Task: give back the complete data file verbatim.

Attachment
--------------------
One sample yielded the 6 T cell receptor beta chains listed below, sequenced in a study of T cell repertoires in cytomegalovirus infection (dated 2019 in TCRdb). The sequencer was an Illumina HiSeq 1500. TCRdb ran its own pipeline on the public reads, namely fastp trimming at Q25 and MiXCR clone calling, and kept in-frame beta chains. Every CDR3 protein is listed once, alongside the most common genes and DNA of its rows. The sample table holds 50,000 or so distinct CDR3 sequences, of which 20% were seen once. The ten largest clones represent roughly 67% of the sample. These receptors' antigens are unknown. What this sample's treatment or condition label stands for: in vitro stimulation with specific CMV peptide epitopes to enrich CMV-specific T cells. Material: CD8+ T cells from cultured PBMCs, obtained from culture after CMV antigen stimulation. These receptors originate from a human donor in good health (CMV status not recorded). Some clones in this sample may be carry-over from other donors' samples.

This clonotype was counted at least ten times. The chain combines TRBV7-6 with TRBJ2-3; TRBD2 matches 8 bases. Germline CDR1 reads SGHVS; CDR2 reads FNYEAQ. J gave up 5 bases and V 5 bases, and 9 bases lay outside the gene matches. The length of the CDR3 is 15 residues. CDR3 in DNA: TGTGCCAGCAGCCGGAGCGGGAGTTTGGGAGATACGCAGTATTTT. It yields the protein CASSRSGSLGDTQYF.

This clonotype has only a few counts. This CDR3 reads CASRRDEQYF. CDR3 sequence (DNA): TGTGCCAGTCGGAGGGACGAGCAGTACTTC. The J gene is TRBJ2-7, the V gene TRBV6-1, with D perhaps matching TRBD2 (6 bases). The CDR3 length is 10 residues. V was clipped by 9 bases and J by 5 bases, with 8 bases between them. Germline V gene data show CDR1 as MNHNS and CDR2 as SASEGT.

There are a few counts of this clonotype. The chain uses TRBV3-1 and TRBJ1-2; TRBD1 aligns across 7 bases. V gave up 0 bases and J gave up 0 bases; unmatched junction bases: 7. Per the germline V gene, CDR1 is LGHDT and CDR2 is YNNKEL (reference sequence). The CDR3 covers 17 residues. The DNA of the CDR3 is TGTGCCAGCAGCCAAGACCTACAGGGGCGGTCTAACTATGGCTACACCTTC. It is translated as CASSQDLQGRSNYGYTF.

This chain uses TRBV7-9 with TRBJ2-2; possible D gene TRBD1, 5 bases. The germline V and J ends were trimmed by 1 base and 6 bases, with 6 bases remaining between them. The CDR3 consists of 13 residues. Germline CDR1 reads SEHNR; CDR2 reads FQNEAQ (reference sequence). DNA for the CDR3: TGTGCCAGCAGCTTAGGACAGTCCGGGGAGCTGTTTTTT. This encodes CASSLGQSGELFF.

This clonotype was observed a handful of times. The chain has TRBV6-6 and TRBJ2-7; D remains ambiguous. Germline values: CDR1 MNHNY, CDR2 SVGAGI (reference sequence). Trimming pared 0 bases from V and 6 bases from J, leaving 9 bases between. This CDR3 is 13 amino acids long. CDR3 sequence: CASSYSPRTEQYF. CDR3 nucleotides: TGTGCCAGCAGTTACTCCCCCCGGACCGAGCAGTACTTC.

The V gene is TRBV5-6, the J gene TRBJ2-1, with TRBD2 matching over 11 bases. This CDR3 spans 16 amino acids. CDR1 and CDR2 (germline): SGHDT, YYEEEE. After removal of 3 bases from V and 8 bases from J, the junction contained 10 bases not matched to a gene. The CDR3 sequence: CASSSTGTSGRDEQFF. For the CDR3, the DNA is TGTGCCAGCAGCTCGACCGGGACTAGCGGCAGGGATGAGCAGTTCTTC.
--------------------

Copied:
One sample yielded the 6 T cell receptor beta chains listed below, sequenced in a study of T cell repertoires in cytomegalovirus infection (dated 2019 in TCRdb). The sequencer was an Illumina HiSeq 1500. TCRdb ran its own pipeline on the public reads, namely fastp trimming at Q25 and MiXCR clone calling, and kept in-frame beta chains. Every CDR3 protein is listed once, alongside the most common genes and DNA of its rows. The sample table holds 50,000 or so distinct CDR3 sequences, of which 20% were seen once. The ten largest clones represent roughly 67% of the sample. These receptors' antigens are unknown. What this sample's treatment or condition label stands for: in vitro stimulation with specific CMV peptide epitopes to enrich CMV-specific T cells. Material: CD8+ T cells from cultured PBMCs, obtained from culture after CMV antigen stimulation. These receptors originate from a human donor in good health (CMV status not recorded). Some clones in this sample may be carry-over from other donors' samples.

This clonotype was counted at least ten times. The chain combines TRBV7-6 with TRBJ2-3; TRBD2 matches 8 bases. Germline CDR1 reads SGHVS; CDR2 reads FNYEAQ. J gave up 5 bases and V 5 bases, and 9 bases lay outside the gene matches. The length of the CDR3 is 15 residues. CDR3 in DNA: TGTGCCAGCAGCCGGAGCGGGAGTTTGGGAGATACGCAGTATTTT. It yields the protein CASSRSGSLGDTQYF.

This clonotype has only a few counts. This CDR3 reads CASRRDEQYF. CDR3 sequence (DNA): TGTGCCAGTCGGAGGGACGAGCAGTACTTC. The J gene is TRBJ2-7, the V gene TRBV6-1, with D perhaps matching TRBD2 (6 bases). The CDR3 length is 10 residues. V was clipped by 9 bases and J by 5 bases, with 8 bases between them. Germline V gene data show CDR1 as MNHNS and CDR2 as SASEGT.

There are a few counts of this clonotype. The chain uses TRBV3-1 and TRBJ1-2; TRBD1 aligns across 7 bases. V gave up 0 bases and J gave up 0 bases; unmatched junction bases: 7. Per the germline V gene, CDR1 is LGHDT and CDR2 is YNNKEL (reference sequence). The CDR3 covers 17 residues. The DNA of the CDR3 is TGTGCCAGCAGCCAAGACCTACAGGGGCGGTCTAACTATGGCTACACCTTC. It is translated as CASSQDLQGRSNYGYTF.

This chain uses TRBV7-9 with TRBJ2-2; possible D gene TRBD1, 5 bases. The germline V and J ends were trimmed by 1 base and 6 bases, with 6 bases remaining between them. The CDR3 consists of 13 residues. Germline CDR1 reads SEHNR; CDR2 reads FQNEAQ (reference sequence). DNA for the CDR3: TGTGCCAGCAGCTTAGGACAGTCCGGGGAGCTGTTTTTT. This encodes CASSLGQSGELFF.

This clonotype was observed a handful of times. The chain has TRBV6-6 and TRBJ2-7; D remains ambiguous. Germline values: CDR1 MNHNY, CDR2 SVGAGI (reference sequence). Trimming pared 0 bases from V and 6 bases from J, leaving 9 bases between. This CDR3 is 13 amino acids long. CDR3 sequence: CASSYSPRTEQYF. CDR3 nucleotides: TGTGCCAGCAGTTACTCCCCCCGGACCGAGCAGTACTTC.

The V gene is TRBV5-6, the J gene TRBJ2-1, with TRBD2 matching over 11 bases. This CDR3 spans 16 amino acids. CDR1 and CDR2 (germline): SGHDT, YYEEEE. After removal of 3 bases from V and 8 bases from J, the junction contained 10 bases not matched to a gene. The CDR3 sequence: CASSSTGTSGRDEQFF. For the CDR3, the DNA is TGTGCCAGCAGCTCGACCGGGACTAGCGGCAGGGATGAGCAGTTCTTC.